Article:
On a state visit to China last week, David Cameron and pals caused offence by wearing the poppy, without thinking of the fact that in the 19th Century British forces went to war with China to force them to accept imports of our opium (which is of course derived from poppies). This is a clear example of why a little bit more historical memory about the role of British forces and the British Empire in the world is necessary. The peoples who were wronged by Britain haven’t forgotten, even if we have.
This is what our generation does to remember the war dead. Not in our name, we don't want it to happen again
An official alternative to the poppy cult is the White Poppy Campaign, advocated by the Campaign for Nuclear Disarmament (CND). The idea is to remember the deaths of all who have died in wars, not just soldiers, and to advocate peace, not militarisation. This campaign has not been without controversy. In 1986, Maggie Thatcher (gonny just die already?) expressed her “deep distaste” for the white poppy symbol, and their spread in Canada has proved contentious to the point of being banned from being sold at markets and has drawn public criticism from the Royal Canadian Legion. You’re unlikely to see a white poppy on tv, where red poppies are ubiquitous throughout November.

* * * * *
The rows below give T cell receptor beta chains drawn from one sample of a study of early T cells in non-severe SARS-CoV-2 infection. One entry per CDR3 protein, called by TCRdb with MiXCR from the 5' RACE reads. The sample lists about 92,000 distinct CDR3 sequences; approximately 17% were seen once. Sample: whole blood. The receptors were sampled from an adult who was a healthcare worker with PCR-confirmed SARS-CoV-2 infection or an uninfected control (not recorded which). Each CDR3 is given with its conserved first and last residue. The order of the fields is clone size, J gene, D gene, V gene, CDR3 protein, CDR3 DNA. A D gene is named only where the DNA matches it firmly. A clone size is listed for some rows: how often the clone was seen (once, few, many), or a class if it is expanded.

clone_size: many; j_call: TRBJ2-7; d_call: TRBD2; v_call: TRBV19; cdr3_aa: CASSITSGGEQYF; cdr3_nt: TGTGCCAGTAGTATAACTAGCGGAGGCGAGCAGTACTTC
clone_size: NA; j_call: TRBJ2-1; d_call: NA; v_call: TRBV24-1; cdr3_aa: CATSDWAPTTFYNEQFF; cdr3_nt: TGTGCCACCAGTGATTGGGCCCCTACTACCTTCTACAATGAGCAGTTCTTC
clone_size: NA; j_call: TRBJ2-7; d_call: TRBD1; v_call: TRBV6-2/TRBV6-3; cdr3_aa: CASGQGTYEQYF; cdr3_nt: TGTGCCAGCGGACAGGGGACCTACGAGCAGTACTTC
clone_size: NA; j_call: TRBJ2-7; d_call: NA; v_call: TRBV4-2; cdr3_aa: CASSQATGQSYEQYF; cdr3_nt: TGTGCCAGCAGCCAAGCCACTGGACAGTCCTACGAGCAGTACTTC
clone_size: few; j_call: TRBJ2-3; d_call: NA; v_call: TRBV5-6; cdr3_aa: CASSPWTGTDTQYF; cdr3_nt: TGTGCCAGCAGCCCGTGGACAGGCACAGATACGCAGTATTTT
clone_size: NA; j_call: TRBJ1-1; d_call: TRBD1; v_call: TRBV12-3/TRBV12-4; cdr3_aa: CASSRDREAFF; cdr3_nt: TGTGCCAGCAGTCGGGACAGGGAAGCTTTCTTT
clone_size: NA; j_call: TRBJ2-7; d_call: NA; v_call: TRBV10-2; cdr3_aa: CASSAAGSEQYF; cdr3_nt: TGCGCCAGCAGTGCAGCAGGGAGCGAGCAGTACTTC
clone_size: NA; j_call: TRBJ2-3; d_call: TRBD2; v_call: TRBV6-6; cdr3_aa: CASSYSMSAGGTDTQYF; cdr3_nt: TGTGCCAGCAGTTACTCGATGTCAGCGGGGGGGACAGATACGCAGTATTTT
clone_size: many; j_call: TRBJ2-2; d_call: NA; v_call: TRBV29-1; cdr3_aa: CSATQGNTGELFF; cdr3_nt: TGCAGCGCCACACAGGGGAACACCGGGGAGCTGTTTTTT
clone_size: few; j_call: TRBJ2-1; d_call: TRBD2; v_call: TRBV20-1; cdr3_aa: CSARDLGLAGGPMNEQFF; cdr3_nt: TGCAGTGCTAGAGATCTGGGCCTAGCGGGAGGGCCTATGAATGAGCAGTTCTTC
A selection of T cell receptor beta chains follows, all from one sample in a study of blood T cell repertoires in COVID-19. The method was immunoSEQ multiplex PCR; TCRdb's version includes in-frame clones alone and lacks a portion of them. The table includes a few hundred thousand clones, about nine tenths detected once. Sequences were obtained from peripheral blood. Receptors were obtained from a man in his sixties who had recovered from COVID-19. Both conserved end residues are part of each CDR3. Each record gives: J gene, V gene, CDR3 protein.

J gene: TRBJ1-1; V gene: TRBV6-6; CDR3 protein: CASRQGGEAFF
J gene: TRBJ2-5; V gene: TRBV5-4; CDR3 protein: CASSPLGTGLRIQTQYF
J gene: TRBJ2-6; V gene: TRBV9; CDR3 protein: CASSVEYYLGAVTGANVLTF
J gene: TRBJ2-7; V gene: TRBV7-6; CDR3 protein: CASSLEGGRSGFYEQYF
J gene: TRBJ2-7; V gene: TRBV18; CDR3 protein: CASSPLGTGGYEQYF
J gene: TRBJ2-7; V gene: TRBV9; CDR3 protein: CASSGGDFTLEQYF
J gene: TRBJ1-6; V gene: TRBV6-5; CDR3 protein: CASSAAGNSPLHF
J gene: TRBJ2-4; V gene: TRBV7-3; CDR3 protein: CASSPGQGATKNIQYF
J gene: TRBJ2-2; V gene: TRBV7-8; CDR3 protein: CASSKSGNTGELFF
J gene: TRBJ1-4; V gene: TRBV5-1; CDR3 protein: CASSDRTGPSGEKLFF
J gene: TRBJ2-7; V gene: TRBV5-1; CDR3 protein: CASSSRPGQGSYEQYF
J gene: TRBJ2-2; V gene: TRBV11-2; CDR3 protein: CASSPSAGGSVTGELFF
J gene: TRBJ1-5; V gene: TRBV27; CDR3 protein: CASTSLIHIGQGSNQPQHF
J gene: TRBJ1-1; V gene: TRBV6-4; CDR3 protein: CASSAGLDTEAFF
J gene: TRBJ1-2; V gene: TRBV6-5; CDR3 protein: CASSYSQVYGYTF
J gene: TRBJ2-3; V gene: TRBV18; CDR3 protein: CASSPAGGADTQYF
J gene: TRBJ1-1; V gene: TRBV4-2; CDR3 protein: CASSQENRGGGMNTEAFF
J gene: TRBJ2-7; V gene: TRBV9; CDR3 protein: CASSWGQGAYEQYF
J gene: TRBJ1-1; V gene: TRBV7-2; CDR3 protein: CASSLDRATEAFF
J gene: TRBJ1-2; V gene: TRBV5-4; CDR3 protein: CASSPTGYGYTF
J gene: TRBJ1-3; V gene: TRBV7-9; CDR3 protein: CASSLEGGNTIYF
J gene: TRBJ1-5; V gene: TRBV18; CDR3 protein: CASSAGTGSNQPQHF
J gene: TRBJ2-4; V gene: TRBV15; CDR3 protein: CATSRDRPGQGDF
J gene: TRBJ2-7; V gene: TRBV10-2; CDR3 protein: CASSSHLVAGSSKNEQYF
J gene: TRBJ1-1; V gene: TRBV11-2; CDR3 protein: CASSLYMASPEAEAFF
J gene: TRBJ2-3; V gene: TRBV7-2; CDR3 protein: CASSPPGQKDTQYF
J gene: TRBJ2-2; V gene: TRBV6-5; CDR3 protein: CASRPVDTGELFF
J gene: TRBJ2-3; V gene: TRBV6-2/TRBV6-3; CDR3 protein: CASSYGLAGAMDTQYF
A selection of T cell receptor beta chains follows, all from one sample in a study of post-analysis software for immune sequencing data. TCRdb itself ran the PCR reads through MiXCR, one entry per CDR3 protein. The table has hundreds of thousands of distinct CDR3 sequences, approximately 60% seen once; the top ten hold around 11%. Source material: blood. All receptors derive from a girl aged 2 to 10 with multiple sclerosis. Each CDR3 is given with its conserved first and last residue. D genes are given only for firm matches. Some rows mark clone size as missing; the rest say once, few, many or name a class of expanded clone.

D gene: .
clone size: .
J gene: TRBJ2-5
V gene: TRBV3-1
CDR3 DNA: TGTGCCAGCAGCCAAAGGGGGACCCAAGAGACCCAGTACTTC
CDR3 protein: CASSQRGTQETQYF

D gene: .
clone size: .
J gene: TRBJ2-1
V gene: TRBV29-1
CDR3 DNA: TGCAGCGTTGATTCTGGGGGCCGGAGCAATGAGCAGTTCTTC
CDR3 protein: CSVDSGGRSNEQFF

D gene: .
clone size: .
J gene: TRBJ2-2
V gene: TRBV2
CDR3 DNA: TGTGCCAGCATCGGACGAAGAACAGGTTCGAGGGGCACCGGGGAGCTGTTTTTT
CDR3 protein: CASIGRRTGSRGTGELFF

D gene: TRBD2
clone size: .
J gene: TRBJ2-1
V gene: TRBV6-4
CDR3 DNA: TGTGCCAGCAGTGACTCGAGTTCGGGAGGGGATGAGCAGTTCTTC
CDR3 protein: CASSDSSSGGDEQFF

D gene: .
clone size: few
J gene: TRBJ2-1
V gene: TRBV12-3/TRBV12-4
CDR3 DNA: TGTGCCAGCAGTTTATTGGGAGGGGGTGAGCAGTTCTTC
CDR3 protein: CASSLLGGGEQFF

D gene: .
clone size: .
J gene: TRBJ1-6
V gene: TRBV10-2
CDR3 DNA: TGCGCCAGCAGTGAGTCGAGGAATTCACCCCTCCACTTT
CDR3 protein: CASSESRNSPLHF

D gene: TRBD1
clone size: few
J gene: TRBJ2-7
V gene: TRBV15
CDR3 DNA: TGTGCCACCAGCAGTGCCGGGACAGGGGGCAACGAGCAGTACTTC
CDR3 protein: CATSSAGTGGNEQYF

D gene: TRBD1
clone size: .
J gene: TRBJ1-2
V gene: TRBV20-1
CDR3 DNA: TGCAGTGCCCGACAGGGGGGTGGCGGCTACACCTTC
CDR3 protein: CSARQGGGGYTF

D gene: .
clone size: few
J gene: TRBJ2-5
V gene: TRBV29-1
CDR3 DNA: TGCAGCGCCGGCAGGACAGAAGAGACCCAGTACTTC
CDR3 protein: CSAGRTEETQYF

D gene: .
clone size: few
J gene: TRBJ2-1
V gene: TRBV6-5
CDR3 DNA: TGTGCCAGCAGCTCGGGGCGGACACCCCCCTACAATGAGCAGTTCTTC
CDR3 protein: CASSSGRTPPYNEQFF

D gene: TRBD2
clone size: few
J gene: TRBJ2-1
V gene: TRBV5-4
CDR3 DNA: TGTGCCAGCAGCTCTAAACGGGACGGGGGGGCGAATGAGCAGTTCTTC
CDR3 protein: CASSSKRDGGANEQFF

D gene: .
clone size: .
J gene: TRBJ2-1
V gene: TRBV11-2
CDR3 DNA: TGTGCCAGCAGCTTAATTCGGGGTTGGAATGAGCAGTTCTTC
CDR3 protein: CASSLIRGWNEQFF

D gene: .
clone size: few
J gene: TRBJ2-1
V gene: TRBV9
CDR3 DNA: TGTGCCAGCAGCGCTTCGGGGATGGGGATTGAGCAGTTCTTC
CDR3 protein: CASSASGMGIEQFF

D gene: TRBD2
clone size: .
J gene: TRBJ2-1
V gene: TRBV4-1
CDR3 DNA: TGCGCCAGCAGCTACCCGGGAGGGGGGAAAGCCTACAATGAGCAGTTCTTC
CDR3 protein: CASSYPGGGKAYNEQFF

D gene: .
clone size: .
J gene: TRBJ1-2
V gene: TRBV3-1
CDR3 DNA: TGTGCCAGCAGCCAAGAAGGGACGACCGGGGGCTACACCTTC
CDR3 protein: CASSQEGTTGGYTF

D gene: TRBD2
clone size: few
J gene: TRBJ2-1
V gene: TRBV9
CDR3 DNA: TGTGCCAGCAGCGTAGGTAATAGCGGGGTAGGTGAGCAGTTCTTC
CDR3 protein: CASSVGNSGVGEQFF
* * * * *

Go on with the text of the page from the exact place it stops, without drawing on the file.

The above views might seem controversial to some, but this year, veterans (and even the Queen’s composer) have spoken out against the use of the red poppy as a “political tool”. Former SAS soldier Ben Griffin rightly stated that
“Calling our soldiers heroes is an attempt to stifle criticism of the wars we are fighting in.
It leads us to that most subtle piece of propaganda: You might not support the war but you must support our heroes, ergo you support the war.”
Remembrance Day should be about honouring those who died needlessly in needless wars. The best way to honour the dead, and the point of remembering, is to ensure it never happens again. Anti-militarism and dissent against war is the way to honour those people, not diamond encrusted poppies, military parades and the stifling of dissent. As a youth organisation, we are proud of our record of opposing military recruitment and the lies spread to young working class folk to persuade them to become cannon fodder for the imperialist war machine that is the British Army.
Last word goes to the late Harry Patch, the last surviving person to have served in World War I
“Irrespective of the uniforms we wore, we were all victims.”